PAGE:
Sheriff may get $20K raise soon
NATCHEZ — The Adams County Board of Supervisors is asking the legislature to approve a measure that could result in a $20,000 raise for Sheriff Chuck Mayfield.
The legislation, which the board authorized attorney Scott Slover to draft this week, will allow the board to compensate Mayfield for taking over as administrator of the Adams County Juvenile Detention Center, a move that has not yet happened but was discussed extensively during the supervisors’ 2012-2013 budget planning sessions earlier this year.
Supervisors President Darryl Grennell said the board is barred by statute from adjusting the sheriff’s salary.
“Any time you provide any additional money to an elected official, you have to get legislative permission for that,” he said.
“(The sheriff) wants to be remunerated properly for taking on those additional priorities, and I can understand it. He is taking on additional work, additional stress and so forth, and I can understand it from that angle.”
The sheriff’s current salary is approximately $82,000 annually.
Mayfield said the proposed $20,000 number was reached through negotiations several months ago, but the number is not set in stone.
“There is a lot more responsibility, a lot more liability, and to take on something like that, I would have to be reimbursed for my time, liability and exposure,” he said.
Slover said that even if the legislation passes, it doesn’t automatically go into effect.
The legislature will have to pass the measure first, then the Adams County Youth Court — which oversees the juvenile justice facility — would have to appoint the sheriff as the official administrator.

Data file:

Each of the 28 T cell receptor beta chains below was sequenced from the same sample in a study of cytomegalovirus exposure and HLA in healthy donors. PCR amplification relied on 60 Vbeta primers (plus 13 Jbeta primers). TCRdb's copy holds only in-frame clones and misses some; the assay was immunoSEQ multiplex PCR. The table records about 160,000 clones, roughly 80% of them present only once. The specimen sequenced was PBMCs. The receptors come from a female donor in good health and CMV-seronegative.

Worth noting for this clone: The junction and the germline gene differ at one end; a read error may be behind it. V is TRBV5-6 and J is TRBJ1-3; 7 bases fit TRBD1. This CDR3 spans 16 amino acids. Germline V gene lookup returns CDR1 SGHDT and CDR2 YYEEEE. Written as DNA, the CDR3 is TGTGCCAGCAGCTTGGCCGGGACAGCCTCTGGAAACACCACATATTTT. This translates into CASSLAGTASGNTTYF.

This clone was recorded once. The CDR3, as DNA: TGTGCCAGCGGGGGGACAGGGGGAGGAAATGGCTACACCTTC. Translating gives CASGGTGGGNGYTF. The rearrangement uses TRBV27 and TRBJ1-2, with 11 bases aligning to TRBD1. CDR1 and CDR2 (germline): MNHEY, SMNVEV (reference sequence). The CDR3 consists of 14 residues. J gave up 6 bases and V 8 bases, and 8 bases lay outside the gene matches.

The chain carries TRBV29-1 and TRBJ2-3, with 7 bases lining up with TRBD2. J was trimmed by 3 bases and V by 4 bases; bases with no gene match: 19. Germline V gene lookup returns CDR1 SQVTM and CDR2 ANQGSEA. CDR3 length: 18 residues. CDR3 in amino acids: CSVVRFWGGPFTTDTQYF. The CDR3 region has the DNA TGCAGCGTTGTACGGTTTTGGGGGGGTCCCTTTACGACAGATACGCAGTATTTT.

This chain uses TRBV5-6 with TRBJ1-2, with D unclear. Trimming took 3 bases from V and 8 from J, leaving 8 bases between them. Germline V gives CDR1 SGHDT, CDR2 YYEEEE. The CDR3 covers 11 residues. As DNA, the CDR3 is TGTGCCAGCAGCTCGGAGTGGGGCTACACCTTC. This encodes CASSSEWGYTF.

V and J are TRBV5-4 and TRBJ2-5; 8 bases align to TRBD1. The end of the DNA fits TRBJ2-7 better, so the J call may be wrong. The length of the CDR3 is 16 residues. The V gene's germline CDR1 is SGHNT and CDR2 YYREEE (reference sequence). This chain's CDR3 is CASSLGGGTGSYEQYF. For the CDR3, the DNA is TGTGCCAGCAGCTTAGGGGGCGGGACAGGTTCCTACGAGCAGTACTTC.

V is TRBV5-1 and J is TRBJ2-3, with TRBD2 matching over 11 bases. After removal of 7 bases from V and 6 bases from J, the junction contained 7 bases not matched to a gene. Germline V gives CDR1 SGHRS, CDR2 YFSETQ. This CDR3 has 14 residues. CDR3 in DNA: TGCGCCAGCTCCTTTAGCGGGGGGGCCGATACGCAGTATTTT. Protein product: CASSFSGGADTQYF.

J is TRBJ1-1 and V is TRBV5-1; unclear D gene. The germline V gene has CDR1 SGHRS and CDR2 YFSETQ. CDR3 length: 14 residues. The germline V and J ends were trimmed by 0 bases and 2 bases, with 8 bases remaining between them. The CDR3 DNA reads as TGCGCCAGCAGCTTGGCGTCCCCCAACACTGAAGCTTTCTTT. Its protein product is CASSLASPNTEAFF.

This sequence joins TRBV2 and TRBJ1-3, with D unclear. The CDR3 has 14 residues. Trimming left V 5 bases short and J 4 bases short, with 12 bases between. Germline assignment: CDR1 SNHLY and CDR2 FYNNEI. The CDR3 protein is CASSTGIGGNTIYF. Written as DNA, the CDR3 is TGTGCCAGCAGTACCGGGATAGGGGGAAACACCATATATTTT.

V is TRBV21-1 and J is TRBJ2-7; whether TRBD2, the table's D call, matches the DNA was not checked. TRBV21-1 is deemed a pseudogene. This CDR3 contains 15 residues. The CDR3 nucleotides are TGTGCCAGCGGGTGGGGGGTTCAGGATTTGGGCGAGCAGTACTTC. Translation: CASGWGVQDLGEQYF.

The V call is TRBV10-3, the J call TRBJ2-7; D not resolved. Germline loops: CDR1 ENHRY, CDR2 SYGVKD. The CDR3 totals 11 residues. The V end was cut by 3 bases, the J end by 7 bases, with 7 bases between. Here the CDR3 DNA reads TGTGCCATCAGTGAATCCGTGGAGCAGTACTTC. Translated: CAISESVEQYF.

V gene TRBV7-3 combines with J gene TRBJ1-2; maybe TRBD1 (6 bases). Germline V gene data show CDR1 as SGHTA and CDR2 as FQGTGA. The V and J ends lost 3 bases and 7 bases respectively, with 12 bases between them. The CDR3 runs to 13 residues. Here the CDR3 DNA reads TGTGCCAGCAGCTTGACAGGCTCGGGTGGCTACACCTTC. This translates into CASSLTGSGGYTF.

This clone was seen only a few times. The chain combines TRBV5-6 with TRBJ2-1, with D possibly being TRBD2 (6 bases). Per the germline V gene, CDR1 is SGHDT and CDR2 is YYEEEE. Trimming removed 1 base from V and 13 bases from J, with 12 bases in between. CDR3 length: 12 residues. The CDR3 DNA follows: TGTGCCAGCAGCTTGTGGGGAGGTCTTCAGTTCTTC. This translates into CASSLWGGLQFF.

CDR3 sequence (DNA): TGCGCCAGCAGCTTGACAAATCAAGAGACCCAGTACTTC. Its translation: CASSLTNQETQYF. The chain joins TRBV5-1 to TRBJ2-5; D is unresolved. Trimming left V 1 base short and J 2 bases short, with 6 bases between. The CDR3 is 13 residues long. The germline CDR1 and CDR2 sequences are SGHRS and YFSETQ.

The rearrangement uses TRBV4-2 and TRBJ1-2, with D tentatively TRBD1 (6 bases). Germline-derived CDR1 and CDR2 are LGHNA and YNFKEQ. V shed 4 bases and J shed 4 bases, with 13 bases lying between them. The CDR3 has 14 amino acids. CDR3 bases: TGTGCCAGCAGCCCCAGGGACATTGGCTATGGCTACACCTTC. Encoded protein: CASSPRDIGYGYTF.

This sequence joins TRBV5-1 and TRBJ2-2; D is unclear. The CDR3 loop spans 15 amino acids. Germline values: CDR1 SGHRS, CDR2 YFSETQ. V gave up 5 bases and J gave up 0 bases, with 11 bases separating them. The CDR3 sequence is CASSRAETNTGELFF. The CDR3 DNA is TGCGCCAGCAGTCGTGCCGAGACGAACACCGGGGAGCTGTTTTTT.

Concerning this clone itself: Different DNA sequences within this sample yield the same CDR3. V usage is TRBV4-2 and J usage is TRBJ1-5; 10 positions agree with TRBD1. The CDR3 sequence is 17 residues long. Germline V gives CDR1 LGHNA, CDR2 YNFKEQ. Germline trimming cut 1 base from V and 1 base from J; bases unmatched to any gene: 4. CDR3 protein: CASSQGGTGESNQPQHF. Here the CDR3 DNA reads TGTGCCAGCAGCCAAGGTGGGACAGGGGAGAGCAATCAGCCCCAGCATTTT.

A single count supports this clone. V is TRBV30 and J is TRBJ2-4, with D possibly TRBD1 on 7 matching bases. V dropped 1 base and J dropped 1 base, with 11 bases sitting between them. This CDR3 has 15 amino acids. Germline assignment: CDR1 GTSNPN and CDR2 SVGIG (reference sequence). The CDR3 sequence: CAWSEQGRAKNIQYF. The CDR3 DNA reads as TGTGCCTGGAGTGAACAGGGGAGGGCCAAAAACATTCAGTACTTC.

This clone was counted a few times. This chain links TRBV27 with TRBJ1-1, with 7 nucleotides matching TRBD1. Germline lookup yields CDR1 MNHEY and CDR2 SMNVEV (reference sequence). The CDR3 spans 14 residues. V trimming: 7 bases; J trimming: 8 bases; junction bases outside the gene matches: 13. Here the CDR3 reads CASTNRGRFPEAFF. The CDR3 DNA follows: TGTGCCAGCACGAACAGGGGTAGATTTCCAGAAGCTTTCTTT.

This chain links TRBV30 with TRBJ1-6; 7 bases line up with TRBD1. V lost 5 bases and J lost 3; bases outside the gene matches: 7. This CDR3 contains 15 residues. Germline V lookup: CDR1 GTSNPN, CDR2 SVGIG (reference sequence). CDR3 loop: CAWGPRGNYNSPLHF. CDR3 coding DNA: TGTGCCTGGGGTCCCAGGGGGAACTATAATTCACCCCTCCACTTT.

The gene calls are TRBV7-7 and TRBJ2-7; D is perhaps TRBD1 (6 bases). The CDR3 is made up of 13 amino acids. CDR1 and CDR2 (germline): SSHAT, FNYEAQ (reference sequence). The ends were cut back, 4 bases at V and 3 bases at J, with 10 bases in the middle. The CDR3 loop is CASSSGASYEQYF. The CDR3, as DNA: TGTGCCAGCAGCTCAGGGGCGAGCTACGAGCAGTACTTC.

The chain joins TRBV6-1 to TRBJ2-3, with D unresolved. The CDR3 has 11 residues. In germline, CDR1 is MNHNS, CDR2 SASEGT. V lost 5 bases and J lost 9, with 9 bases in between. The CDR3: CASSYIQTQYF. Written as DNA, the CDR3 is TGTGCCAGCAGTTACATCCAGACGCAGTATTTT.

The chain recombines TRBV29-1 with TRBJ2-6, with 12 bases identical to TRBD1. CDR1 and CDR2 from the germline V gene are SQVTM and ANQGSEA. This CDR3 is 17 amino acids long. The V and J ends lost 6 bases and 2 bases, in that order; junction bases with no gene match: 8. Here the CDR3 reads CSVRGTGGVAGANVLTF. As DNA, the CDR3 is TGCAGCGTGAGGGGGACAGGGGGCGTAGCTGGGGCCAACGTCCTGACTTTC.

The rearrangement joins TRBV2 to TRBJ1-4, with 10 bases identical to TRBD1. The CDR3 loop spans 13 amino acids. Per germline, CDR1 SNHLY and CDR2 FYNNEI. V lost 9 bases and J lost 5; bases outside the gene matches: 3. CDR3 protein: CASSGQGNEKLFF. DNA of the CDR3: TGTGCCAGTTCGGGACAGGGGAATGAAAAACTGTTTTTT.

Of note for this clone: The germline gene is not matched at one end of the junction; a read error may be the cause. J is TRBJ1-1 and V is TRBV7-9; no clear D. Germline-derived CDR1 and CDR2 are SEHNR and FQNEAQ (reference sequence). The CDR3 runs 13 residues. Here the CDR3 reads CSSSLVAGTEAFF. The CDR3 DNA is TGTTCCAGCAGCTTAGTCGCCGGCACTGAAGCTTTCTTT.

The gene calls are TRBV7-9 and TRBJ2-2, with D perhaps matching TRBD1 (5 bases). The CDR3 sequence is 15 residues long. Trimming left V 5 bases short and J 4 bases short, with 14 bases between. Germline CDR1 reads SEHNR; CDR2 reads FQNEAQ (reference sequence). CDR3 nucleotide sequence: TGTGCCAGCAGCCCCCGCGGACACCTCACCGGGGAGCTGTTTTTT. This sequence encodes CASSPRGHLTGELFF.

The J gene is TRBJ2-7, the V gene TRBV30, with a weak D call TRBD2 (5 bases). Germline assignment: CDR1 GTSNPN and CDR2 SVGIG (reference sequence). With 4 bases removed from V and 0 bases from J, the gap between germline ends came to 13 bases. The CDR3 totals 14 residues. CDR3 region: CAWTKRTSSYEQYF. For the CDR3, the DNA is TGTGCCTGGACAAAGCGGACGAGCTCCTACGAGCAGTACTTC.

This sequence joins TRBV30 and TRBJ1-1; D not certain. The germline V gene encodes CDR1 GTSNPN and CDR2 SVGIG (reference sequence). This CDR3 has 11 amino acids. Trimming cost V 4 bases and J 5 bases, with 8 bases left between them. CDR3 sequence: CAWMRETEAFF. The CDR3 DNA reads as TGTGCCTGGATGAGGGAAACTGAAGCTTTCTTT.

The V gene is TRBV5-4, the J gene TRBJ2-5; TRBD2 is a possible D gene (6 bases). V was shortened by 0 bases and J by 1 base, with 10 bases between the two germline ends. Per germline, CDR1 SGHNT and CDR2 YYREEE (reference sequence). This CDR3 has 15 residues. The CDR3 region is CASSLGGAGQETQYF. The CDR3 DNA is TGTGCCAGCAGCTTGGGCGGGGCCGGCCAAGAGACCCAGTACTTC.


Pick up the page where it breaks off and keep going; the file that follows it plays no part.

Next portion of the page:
Only then would the supervisors be able to approve the change in salary, Slover said.
“If we get the ability to increase the sheriff’s salary, it doesn’t mean we will,” he said.
The former youth facility administrator, Glenn Arnold, retired earlier this year and was being paid a salary of approximately $40,000, Slover said.
“We were basically eliminating his spot, so (the $20,000) wasn’t an increase in the overall budget,” he said.
Having sheriff’s deputies working in the youth center will lend itself to a greater efficiency in guarding and transportation of youth offenders, Slover said, and deputies won’t have to stay at the center 24/7 like the current youth center guards do if no prisoners are present.
When the supervisors were discussing the future of the juvenile justice center earlier in the year, one of the concerns cited was the cost of running the center versus the inmate census, which at times may be only one or two youth offenders.
The supervisors also discussed the possibility that the sheriff could use his contacts with other counties to increase the census by housing out-of-county youth offenders there. State and federal law requires that juvenile prisoners not be housed within sight or sound of adult prisoners, and many counties do not have facilities that meet those criteria available. Adams County is recouped for housing juveniles from other counties.
If the legislation is passed and local officials do appoint Mayfield administrator, the board of supervisors still has the authority to close the center, and the youth court still has the right to appoint someone else administrator at a later date, Slover said.
Mayfield said he has been waiting for the board and the youth court to come to a final decision about the matter, but he is ready to take over the youth center.
“We have already assessed it, and we have a plan of action that would make it a really fluid transition with no change or break in the oversight of the facility,” he said.